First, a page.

A few minutes later the clerk reported back that she couldn't locate a grave for Dashiell Hammett, but she had found the resting place of Samuel Dashiell Hammett in Section 12, Lot 508. That's him, so I noted down the location.
I followed up with a few other famous Americans who aren't listed in the Arlington brochure -- Civil War General Philip Sheridan, Abner Doubleday -- who either did or didn't invent baseball -- President Abraham Lincoln's son Robert Todd Lincoln and World War II Flying Tigers commander Claire Chennault.
With their locations in hand, I could see I was in for a lot of trekking. While I looked at the cemetery map to devise a route, I wandered across to the gift shop and found the mother lode of Arlington info. "Arlington National Cemetery: Shrine to America's Heroes'' by James Edward Peters sells for $15.95 and is worth it as a guide to the hundreds of famous people buried in the grounds, along with their brief biographies.
I demurred, knowing that in search of the handful of graves I had pinpointed I would stumble upon a panoply of unexpected history along the way.
It didn't take long to prove my point.
On the way to the Kennedys' grave site, I wandered across a stretch of lawn and bumped into the grave of Supreme Court Justice Harry Blackmun, of Roe vs. Wade fame. It turns out he is joined in a row of recent liberal justices by Thurgood Marshall, Potter Stewart and William Brennan.
A sudden muffled crash broke the hush, and it was repeated twice. From the distance came the shots of a burial honor guard from the Third Army Infantry Regiment, known as the Old Guard, performing a rite that's done in the cemetery's newer sections some 20 times a day. Burials include old veterans and young soldiers killed in Iraq and Afghanistan.
Near the justices is their former chief justice, Warren Burger, and the great Justice Oliver Wendell Holmes Jr.
I learned later that in another section of the cemetery rests probably the most famous Californian in Arlington, former Alameda County district attorney Earl Warren, who rose to become California governor and U.S. chief justice.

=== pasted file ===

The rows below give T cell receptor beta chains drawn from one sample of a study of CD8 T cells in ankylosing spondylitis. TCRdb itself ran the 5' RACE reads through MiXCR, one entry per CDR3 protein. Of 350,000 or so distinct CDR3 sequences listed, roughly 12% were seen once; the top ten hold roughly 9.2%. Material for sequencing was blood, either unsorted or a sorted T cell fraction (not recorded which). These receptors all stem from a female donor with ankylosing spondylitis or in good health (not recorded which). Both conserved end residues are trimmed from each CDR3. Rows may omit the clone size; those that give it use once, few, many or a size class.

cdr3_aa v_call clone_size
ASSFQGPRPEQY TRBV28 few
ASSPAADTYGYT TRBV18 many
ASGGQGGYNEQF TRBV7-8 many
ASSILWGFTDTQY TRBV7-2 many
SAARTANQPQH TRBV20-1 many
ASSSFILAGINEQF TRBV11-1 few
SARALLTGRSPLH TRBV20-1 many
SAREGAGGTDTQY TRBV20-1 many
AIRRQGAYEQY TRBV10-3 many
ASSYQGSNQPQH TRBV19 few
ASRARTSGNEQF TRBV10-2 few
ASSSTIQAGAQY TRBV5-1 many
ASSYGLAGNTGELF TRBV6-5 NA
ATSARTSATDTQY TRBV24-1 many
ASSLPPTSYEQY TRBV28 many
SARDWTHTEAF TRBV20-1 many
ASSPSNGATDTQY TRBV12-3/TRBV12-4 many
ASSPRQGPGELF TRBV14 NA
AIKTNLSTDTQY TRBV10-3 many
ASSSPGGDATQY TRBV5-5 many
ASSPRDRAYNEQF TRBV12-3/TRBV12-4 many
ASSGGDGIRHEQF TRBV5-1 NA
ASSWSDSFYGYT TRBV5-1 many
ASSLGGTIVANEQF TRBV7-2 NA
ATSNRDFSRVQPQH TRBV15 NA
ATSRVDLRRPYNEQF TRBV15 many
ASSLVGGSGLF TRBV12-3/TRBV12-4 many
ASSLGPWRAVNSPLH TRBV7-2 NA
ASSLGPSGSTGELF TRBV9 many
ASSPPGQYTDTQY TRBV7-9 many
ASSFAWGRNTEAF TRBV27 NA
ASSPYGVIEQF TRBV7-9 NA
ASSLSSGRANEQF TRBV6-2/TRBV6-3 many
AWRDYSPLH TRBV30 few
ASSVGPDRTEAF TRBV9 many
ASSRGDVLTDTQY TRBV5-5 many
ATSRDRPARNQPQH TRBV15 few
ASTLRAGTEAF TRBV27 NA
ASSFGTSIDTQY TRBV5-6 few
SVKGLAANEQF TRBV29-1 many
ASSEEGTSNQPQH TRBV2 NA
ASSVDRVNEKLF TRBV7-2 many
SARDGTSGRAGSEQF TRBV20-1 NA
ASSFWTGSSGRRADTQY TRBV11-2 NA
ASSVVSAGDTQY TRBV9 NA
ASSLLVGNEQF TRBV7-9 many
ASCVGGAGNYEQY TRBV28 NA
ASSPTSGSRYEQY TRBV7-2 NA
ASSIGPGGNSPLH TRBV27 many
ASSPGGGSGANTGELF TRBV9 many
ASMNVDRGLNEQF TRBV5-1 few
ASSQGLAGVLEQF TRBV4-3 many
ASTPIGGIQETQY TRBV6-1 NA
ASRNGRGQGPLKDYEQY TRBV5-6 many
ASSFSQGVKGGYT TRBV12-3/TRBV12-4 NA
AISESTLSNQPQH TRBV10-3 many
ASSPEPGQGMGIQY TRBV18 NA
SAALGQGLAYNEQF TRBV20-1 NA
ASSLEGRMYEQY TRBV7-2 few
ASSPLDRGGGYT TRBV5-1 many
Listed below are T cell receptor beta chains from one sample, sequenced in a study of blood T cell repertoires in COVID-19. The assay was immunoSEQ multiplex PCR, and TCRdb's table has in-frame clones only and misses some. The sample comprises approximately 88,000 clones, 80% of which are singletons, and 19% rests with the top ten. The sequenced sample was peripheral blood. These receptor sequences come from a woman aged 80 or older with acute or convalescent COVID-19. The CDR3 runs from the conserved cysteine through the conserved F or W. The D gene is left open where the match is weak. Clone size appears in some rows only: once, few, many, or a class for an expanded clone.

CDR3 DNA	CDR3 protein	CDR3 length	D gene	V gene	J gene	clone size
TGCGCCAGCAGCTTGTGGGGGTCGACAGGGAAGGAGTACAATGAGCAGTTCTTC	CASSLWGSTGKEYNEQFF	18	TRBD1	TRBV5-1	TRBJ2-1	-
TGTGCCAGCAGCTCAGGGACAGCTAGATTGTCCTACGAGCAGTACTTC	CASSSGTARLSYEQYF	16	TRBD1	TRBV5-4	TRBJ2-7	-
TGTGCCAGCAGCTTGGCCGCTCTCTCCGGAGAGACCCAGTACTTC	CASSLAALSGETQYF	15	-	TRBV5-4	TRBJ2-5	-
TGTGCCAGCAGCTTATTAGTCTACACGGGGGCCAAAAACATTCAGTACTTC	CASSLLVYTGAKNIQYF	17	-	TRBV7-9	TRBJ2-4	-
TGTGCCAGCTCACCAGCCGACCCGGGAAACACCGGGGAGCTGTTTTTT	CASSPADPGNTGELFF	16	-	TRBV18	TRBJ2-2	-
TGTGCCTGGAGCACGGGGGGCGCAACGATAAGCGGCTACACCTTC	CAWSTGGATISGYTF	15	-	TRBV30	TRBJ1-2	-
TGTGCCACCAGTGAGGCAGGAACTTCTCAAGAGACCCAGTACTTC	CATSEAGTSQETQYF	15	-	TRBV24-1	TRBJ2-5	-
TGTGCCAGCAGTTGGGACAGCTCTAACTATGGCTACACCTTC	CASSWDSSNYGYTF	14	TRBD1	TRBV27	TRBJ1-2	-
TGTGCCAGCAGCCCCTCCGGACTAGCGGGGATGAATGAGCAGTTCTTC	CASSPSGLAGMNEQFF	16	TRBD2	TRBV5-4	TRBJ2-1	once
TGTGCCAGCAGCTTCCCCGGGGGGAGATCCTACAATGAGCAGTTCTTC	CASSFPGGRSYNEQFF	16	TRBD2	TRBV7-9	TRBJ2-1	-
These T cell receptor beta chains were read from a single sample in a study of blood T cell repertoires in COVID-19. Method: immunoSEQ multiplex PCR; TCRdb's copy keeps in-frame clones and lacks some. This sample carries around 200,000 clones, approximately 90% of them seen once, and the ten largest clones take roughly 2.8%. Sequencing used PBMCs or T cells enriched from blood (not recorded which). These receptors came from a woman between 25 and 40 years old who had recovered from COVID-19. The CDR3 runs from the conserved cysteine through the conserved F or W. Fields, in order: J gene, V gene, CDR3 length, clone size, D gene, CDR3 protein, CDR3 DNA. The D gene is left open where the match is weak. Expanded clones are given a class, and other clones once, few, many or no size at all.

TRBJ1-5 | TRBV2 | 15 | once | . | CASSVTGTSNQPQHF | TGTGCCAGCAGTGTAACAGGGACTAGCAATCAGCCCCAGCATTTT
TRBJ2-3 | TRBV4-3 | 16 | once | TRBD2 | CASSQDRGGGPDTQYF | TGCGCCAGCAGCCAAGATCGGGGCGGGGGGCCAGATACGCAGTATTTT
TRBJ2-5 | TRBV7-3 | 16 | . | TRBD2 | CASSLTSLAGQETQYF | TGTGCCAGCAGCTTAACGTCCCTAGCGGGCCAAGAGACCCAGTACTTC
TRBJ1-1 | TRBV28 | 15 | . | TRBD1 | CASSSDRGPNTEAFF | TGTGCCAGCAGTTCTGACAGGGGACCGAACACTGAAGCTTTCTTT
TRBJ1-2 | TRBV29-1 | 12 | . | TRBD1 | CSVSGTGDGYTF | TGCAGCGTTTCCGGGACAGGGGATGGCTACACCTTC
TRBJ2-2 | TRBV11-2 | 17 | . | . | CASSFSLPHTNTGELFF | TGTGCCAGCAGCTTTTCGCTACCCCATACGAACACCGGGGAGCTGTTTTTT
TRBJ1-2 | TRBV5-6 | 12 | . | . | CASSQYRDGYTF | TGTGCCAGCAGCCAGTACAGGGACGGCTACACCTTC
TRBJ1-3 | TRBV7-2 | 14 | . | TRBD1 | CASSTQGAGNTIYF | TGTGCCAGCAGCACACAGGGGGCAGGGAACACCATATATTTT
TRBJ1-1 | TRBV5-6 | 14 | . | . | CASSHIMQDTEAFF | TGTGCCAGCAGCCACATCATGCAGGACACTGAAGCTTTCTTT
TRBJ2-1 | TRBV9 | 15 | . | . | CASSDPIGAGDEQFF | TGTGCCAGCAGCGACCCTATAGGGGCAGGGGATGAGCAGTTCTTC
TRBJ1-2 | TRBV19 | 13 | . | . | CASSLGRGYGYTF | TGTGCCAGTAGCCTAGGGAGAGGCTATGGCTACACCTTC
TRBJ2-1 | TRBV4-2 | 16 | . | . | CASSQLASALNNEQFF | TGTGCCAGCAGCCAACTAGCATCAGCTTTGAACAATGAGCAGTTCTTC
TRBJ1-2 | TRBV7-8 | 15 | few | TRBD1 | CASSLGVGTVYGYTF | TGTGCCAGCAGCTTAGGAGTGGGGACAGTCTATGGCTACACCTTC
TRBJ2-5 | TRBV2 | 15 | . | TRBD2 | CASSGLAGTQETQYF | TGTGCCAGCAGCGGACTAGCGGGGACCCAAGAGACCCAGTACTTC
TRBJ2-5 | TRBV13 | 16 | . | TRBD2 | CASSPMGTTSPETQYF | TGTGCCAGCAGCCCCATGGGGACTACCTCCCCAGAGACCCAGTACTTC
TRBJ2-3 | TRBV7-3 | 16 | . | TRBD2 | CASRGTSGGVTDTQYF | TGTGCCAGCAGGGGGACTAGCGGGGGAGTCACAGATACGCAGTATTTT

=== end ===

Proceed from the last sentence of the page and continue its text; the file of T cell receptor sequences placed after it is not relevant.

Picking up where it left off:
Moving on to the Kennedy grave site, which features a panoramic view of Washington to the east, with the Lincoln Memorial, Washington Monument and Capitol and Library of Congress domes vying to fill cameras' viewfinders, I joined a crowd of young and old, Americans and foreigners, all suddenly hushed.
An eternal flame, lit when JFK was interred on November 25, 1963, still marks the spot. To his left is his glamorous wife, who died in 1994. Completing the sad family tableau are the graves of two of the couple's children who died in infancy: Patrick Kennedy, who lived for just two days in 1963 before his father was shot down in Dallas, and an unnamed girl who was born and died on August 23, 1956.
A little to the west is the grave of JFK's brother, Robert F. Kennedy, assassinated in Los Angeles in June 1968. The grave of RFK, the only one in Arlington marked by a simple white cross, has been adopted by good-luck seekers who leave coins at the site (against cemetery rules).
The climb continued to the Custis-Lee Mansion, also known as Arlington House, which was the center of a plantation and its slaves before the Civil War and the federal government's seizure of the land in 1864.
It's open, with National Park Service Rangers on hand, for self-guided or guided tours of the home decorated roughly the way Lee left it as he departed for war. My favorite room is the first-floor Morning Room, which was originally a painting studio used by the father of Lee's wife, who was a descendant of Martha Washington.